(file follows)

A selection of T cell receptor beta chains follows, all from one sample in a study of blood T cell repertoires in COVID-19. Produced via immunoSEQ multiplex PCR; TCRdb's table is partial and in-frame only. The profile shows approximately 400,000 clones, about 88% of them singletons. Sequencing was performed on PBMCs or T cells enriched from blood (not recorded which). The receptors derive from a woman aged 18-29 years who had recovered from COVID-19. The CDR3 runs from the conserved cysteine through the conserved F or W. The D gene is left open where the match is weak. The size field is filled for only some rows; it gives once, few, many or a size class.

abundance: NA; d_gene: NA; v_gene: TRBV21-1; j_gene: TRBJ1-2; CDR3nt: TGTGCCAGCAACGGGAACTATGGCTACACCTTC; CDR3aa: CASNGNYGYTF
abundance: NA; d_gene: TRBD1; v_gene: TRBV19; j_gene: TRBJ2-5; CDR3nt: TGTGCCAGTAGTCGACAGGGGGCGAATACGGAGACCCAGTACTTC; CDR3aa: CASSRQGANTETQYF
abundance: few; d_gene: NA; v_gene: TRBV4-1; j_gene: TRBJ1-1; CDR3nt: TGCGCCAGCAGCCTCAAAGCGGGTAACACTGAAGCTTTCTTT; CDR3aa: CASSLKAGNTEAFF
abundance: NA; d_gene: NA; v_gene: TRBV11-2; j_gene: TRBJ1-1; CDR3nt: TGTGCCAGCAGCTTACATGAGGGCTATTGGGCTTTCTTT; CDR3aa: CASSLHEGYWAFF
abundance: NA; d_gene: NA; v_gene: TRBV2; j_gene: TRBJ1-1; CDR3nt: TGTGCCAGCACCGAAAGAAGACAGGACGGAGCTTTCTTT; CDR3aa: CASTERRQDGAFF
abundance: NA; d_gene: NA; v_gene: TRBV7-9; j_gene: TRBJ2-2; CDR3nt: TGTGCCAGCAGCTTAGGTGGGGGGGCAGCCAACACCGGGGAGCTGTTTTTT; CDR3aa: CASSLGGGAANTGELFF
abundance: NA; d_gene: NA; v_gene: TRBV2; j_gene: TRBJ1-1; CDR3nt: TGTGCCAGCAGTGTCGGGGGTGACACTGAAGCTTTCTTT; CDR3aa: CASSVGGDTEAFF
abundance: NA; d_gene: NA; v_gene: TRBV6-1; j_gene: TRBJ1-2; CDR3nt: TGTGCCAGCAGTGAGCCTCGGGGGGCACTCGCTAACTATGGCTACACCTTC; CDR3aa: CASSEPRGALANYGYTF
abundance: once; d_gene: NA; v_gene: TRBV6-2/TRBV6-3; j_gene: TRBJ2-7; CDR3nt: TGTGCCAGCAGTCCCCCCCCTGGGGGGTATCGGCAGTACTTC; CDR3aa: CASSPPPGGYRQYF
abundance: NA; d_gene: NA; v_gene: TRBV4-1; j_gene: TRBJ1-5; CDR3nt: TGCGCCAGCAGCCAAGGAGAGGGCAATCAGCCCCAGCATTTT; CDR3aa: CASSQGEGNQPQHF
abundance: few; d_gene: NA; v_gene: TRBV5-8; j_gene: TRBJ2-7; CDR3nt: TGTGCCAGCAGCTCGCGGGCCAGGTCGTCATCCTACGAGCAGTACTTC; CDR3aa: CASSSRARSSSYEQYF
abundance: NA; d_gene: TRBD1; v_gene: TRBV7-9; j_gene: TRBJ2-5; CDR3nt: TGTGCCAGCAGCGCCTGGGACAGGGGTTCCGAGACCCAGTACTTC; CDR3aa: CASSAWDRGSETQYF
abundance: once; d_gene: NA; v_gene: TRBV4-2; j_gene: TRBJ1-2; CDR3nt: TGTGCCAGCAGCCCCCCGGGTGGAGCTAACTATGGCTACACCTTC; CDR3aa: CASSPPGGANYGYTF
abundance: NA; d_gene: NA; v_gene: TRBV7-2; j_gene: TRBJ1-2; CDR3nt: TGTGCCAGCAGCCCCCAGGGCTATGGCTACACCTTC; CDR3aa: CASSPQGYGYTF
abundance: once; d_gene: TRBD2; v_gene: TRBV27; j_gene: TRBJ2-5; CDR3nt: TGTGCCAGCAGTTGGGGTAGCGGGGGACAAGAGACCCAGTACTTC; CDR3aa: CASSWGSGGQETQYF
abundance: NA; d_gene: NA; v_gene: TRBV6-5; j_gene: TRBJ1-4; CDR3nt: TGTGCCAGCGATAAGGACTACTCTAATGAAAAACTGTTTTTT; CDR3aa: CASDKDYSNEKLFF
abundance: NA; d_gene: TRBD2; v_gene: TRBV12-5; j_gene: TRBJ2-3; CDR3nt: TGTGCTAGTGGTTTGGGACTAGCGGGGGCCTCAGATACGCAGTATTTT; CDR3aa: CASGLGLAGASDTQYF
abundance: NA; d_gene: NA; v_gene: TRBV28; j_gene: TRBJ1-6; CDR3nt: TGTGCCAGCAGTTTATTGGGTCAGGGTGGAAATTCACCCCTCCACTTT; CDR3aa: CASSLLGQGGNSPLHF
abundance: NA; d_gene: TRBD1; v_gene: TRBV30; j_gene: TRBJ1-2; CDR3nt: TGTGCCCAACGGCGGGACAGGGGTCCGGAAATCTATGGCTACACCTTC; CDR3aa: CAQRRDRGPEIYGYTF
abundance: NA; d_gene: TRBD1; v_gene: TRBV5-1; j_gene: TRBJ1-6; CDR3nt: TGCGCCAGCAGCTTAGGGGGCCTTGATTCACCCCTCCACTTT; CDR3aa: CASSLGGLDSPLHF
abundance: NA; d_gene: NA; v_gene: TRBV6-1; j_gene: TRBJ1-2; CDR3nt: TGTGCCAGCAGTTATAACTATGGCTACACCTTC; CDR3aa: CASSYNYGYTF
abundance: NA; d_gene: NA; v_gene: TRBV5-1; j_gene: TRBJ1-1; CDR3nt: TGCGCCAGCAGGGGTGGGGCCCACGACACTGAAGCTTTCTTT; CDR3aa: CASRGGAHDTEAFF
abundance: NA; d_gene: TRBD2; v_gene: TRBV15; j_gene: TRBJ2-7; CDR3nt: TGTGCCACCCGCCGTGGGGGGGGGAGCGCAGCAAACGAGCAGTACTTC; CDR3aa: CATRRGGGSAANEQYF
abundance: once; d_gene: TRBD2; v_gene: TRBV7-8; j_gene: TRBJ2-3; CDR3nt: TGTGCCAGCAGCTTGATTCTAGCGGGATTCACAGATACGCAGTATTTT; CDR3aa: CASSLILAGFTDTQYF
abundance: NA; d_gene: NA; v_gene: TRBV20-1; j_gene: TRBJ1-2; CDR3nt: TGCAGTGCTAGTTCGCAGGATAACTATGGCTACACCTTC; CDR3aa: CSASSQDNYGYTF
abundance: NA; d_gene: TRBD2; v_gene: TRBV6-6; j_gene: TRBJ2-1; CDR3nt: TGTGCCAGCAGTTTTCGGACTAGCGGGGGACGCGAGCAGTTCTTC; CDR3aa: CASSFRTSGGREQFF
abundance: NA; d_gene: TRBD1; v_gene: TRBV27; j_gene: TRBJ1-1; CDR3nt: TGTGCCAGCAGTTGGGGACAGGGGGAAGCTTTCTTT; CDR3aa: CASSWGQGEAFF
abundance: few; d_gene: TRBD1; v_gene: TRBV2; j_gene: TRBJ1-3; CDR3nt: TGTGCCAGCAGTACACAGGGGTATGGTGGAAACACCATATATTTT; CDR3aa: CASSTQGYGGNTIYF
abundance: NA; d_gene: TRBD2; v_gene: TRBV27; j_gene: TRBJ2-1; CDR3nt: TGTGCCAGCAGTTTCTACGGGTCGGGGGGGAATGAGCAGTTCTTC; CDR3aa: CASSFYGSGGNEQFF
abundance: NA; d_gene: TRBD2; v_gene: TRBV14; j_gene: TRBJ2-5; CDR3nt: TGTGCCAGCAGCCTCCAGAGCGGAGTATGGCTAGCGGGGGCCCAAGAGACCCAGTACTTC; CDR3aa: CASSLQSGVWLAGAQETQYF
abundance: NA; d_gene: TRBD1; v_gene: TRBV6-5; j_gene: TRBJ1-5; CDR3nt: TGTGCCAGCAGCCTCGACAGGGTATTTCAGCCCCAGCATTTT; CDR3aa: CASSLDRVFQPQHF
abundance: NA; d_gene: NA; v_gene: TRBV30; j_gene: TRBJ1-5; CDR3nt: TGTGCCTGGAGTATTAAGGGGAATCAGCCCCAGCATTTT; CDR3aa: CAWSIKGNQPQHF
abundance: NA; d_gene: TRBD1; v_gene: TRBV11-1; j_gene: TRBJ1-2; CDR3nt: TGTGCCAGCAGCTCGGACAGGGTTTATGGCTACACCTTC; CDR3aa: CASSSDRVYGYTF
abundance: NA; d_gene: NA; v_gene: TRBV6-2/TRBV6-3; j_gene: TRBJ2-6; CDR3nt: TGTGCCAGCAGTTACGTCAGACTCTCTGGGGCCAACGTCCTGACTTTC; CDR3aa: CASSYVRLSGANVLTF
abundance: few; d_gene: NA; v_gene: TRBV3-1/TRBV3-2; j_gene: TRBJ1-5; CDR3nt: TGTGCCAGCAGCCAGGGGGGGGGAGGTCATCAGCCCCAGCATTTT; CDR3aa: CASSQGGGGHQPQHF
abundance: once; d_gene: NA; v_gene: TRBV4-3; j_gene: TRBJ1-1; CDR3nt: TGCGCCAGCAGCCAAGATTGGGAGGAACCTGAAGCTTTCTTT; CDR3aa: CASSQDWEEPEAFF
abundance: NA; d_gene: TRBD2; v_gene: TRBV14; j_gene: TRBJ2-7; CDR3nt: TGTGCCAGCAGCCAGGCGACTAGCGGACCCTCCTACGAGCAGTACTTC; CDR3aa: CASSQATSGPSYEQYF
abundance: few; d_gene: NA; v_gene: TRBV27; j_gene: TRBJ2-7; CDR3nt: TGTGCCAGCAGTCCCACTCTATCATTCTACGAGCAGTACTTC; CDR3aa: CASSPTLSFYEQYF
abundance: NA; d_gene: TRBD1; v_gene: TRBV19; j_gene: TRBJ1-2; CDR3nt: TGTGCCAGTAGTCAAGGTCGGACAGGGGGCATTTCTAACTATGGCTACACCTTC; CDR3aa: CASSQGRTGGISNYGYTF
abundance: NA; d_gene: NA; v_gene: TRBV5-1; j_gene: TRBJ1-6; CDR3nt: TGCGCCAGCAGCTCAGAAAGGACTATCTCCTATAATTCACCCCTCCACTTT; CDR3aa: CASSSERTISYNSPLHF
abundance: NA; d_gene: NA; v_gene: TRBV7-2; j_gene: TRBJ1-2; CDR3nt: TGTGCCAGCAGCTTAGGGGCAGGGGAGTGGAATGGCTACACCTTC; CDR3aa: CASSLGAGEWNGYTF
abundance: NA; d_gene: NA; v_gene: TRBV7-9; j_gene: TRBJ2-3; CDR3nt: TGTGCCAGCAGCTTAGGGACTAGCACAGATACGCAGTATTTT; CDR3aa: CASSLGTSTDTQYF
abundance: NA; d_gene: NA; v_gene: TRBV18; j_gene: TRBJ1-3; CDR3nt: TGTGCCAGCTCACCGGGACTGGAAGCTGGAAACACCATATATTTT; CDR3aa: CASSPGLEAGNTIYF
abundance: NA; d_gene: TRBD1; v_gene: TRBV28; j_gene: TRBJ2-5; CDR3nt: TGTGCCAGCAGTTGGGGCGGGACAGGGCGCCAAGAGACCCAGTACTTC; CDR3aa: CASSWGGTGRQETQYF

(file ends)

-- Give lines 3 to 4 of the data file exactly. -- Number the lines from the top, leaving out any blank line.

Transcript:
abundance: NA; d_gene: TRBD1; v_gene: TRBV19; j_gene: TRBJ2-5; CDR3nt: TGTGCCAGTAGTCGACAGGGGGCGAATACGGAGACCCAGTACTTC; CDR3aa: CASSRQGANTETQYF
abundance: few; d_gene: NA; v_gene: TRBV4-1; j_gene: TRBJ1-1; CDR3nt: TGCGCCAGCAGCCTCAAAGCGGGTAACACTGAAGCTTTCTTT; CDR3aa: CASSLKAGNTEAFF